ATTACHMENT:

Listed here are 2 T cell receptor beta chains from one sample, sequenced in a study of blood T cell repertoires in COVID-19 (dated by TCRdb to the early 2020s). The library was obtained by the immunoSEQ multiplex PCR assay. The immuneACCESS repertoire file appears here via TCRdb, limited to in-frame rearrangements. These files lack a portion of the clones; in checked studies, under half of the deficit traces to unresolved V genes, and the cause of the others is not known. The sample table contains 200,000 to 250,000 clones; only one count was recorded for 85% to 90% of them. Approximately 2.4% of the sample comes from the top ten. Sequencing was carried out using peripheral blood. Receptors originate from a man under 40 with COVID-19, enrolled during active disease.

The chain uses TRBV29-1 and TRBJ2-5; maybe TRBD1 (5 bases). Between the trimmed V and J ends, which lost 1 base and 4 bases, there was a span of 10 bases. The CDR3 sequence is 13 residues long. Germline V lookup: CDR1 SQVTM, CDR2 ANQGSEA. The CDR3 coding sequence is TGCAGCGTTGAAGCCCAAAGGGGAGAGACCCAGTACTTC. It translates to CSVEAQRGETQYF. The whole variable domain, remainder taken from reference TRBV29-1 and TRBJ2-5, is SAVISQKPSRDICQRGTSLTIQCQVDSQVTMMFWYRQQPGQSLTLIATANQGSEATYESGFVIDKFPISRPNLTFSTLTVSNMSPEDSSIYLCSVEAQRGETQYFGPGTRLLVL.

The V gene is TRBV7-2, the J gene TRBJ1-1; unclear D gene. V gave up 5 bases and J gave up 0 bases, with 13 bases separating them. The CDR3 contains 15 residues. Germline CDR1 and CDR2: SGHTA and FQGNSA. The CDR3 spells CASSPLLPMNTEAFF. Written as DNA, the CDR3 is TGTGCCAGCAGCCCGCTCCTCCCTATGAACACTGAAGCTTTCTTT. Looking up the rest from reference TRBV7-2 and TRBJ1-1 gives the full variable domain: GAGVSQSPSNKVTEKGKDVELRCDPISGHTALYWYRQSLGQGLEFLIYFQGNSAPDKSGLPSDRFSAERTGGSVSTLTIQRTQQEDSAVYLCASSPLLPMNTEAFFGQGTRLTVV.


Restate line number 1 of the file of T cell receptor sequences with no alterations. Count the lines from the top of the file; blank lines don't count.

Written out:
Listed here are 2 T cell receptor beta chains from one sample, sequenced in a study of blood T cell repertoires in COVID-19 (dated by TCRdb to the early 2020s). The library was obtained by the immunoSEQ multiplex PCR assay. The immuneACCESS repertoire file appears here via TCRdb, limited to in-frame rearrangements. These files lack a portion of the clones; in checked studies, under half of the deficit traces to unresolved V genes, and the cause of the others is not known. The sample table contains 200,000 to 250,000 clones; only one count was recorded for 85% to 90% of them. Approximately 2.4% of the sample comes from the top ten. Sequencing was carried out using peripheral blood. Receptors originate from a man under 40 with COVID-19, enrolled during active disease.